Vietnam Culture


Vietnamese Culture – Quick Facts, Travel Hints, & Tips


About the People

  • Vietnam is considered a part of the East Asian Cultural Sphere, or Sinosphere. This means that chopsticks are widely used and other cultural similarities with China and other East Asian cultures abound.
  • The population of Vietnam exceeds 89 million according to recent estimates. The majority ethnic group, the Viet, account for 86.2% of the total population
  • There are more than 50 ethnic minority groups. Their historical geographic location has changed over time by war, famine, job migrations, and other factors.
  • Prior to the 1980’s subsistence rice farming was the primary economic activity, with most of the population living on rural farmland.
  • It is said that the Vietnamese value system is based on four basic tenets: allegiance to the family, yearning for a good name, love of learning, and respect for other people

The Food

  • Vietnamese cuisine is a style of cooking derived from the nation of Vietnam with fish sauce, soy sauce, rice, fresh herbs, fruits and vegetables all commonly used.
  • Though there are regional differences overall Vietnamese cuisine uses little oil and many vegetables.
  • Many of the most famous Vietnamese dishes originated in northern Vietnam.
  • South Vietnam’s cuisine is heavily influenced by immigrants from China.
  • Vietnam is one of the world’s largest exporters of catfish. As such, travelers from the southern United States where catfish is the defacto “fish” of choice may find some familiar flavors when sampling seafood dishes.


  • As with other former colonial areas, Vietnam’s transport system was originally created by the French to move raw goods and materials out of the country, rather than to move people around.
  • Motor scooters/mopeds and motorcycles are by far and away the most popular form of transportation throughout Vietnam. Crossing the street slowly, wading through a literal sea of 2-wheeled automobiles as they flow around you, can be one of any traveler’s most distinct memories of Vietnam.
  • Ho Chi Minh city has one of the highest rates of traffic accidents in the world.


  • Vietnam’s network of schools are mostly state controlled, although there are a growing number of private and mixed public/private schools.
  • Vietnam’s literacy rate, at 90%, is among the highest in the entire world. Still, new schools have sprung up around the country with a stated goal of improving this number.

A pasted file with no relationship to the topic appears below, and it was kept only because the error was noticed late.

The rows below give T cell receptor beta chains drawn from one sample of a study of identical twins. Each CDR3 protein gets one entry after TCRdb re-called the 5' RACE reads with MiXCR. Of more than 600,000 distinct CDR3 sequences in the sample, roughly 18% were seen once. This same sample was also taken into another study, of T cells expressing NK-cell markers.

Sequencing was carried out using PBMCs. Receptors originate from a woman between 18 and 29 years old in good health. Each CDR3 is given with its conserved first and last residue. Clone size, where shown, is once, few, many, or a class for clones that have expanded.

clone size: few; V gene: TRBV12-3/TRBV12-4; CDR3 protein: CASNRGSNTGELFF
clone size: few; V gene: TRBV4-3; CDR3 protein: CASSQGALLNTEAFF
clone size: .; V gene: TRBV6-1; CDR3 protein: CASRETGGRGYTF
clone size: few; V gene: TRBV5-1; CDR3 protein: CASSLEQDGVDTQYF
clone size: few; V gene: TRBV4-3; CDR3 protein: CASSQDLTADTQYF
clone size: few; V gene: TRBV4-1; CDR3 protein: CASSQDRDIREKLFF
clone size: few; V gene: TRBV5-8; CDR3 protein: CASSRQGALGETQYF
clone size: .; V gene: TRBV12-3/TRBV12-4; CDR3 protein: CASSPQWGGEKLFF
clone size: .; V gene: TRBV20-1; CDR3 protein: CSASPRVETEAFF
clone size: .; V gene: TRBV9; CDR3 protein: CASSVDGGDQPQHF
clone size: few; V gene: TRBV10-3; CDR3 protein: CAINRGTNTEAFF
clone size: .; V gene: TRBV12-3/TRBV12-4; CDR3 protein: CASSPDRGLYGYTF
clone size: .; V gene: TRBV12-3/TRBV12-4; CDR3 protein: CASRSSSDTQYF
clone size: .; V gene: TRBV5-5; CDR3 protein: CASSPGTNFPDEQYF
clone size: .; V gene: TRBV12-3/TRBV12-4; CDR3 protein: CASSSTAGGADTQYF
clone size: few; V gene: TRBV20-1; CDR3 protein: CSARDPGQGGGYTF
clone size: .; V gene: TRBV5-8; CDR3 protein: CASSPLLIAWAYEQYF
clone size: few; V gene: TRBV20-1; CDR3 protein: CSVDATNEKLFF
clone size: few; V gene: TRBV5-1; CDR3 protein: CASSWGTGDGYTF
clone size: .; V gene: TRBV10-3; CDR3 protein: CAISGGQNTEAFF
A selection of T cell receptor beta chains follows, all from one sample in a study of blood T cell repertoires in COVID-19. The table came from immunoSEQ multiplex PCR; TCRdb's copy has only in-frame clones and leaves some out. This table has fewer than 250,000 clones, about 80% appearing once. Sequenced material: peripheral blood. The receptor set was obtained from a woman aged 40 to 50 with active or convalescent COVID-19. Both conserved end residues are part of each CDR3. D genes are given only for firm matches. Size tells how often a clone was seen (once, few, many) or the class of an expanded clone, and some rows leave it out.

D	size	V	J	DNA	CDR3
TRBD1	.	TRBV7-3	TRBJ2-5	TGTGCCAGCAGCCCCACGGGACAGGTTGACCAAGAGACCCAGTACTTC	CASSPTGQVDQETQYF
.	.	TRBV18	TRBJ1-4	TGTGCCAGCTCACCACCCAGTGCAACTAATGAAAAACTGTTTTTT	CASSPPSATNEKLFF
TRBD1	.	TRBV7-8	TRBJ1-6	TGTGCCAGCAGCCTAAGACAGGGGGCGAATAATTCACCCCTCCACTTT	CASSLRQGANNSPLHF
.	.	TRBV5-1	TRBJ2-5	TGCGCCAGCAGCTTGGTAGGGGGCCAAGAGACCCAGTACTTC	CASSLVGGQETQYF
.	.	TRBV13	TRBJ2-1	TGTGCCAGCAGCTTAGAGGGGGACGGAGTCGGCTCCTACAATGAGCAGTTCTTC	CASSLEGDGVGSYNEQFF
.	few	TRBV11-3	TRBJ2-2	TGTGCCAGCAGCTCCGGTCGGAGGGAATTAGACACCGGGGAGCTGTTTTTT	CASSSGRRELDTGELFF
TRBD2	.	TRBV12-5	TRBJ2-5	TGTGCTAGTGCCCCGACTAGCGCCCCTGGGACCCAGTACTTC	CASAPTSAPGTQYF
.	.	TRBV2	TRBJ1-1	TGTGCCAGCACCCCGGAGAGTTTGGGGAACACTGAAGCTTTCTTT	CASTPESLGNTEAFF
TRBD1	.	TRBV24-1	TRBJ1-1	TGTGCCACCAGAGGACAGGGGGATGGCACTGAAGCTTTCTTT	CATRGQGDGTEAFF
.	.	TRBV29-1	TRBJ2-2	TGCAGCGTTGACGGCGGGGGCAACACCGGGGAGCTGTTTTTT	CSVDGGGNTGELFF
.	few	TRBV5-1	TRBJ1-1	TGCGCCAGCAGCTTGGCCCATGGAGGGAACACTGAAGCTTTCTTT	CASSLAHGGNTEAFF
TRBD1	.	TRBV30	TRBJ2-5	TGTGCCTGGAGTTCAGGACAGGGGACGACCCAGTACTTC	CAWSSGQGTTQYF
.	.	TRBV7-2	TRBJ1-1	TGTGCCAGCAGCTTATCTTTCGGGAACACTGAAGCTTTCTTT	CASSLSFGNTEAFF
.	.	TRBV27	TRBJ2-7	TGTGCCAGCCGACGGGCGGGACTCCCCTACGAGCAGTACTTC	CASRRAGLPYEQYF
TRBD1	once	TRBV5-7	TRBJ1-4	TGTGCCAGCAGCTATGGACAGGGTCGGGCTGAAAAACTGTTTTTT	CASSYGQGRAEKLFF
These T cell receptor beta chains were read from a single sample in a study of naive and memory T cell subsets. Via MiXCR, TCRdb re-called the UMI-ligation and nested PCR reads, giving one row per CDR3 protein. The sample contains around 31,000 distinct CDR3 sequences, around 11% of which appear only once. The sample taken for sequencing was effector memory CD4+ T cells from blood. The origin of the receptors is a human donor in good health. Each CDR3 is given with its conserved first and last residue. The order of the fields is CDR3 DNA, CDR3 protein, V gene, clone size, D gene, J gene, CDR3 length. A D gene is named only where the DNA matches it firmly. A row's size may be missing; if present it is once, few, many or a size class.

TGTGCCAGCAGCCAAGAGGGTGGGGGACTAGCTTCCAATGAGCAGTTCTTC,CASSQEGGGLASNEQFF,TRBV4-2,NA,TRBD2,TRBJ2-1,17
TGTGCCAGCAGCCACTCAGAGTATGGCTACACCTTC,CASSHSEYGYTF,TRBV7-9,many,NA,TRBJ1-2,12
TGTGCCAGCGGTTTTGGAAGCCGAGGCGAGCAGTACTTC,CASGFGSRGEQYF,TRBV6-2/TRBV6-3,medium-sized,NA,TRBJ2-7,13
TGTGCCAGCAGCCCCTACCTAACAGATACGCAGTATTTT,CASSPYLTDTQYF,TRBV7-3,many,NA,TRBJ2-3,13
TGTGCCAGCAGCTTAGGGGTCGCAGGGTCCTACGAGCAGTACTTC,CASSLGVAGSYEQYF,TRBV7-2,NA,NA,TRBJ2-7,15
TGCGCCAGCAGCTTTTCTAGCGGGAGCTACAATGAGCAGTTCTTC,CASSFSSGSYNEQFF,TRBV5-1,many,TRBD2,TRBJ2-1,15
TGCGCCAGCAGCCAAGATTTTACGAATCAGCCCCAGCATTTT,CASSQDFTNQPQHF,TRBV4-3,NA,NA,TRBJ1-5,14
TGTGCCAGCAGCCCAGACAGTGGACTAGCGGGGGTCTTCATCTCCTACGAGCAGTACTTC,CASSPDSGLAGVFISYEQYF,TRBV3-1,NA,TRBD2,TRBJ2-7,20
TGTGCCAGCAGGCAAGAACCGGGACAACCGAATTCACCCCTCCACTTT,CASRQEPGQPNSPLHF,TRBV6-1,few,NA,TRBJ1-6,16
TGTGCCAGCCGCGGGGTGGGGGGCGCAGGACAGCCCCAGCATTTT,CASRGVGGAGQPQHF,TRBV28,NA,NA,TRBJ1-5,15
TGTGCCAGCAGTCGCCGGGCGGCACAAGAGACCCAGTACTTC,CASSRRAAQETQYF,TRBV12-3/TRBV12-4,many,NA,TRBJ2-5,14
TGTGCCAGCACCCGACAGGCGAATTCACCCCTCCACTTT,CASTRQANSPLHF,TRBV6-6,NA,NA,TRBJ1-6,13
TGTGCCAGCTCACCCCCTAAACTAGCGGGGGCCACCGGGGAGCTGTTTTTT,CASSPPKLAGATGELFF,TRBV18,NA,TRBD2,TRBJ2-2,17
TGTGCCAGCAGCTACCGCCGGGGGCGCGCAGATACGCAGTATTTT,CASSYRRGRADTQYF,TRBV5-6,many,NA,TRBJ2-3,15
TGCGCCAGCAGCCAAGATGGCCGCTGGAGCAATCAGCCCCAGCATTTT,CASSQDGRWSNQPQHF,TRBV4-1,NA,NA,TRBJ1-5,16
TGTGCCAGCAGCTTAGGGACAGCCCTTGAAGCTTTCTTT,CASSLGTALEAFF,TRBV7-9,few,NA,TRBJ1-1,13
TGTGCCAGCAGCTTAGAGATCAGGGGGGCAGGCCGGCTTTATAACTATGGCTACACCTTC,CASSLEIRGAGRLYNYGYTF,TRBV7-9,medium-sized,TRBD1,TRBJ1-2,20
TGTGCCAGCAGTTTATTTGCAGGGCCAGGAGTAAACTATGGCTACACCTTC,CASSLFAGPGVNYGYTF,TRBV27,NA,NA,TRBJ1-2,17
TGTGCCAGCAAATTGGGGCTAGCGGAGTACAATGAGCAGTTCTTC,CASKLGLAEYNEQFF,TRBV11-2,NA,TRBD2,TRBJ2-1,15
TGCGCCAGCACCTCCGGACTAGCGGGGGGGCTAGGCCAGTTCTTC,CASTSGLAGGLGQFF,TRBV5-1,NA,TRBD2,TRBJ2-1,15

• Education from 6-11 years of age is free and required for all. Beyond this the cost of education grows.


  • The dominant language in Vietnam is Vietnamese.
  • Much like Japan and Korea, early Vietnamese was written using Chinese characters. Around the 13th century the Vietnamese developed Ch? nôm as a substitute.
  • The most common secondary languages are Tày, Khmer, Chinese, H'Mông, or M??ng.
  • Many older Vietnamese still speak French, yet English has surpassed it in popularity in recent times.


  • Historically, Vietnam was been an agricultural civilization based on wet rice cultivating.
  • High tech industries and manufacturing comprise a fast growing segment of the economy, and Vietnam has matured into a very open economy.
  • As of 2009, Vietnam was the world’s largest producer of cashews.


  • 85% of Vietnamese classify themselves as Buddhist. A further 8% are Christian, with the rest comprised of Caodaists and other religious practices.
  • The Vatican, and thus Catholicism, are generally banned although relations have been improving.
  • Ancestor worship is very common.


  • The Veitnam War led to many songs that have become anthems for the people of Vietnam.
  • There are several popular forms of folk music.
  • Modern pop music is ubiquitous and the most popular form of music for younger Vietnamese.

Globe Aware has gathered more tips, hints, and facts on Chinese culture from numerous sources in print, past volunteers and staff, and on the web. Find out more by registering today and experiencing genuine Chinese culture, from the music and cuisine of ancient China, for yourself!



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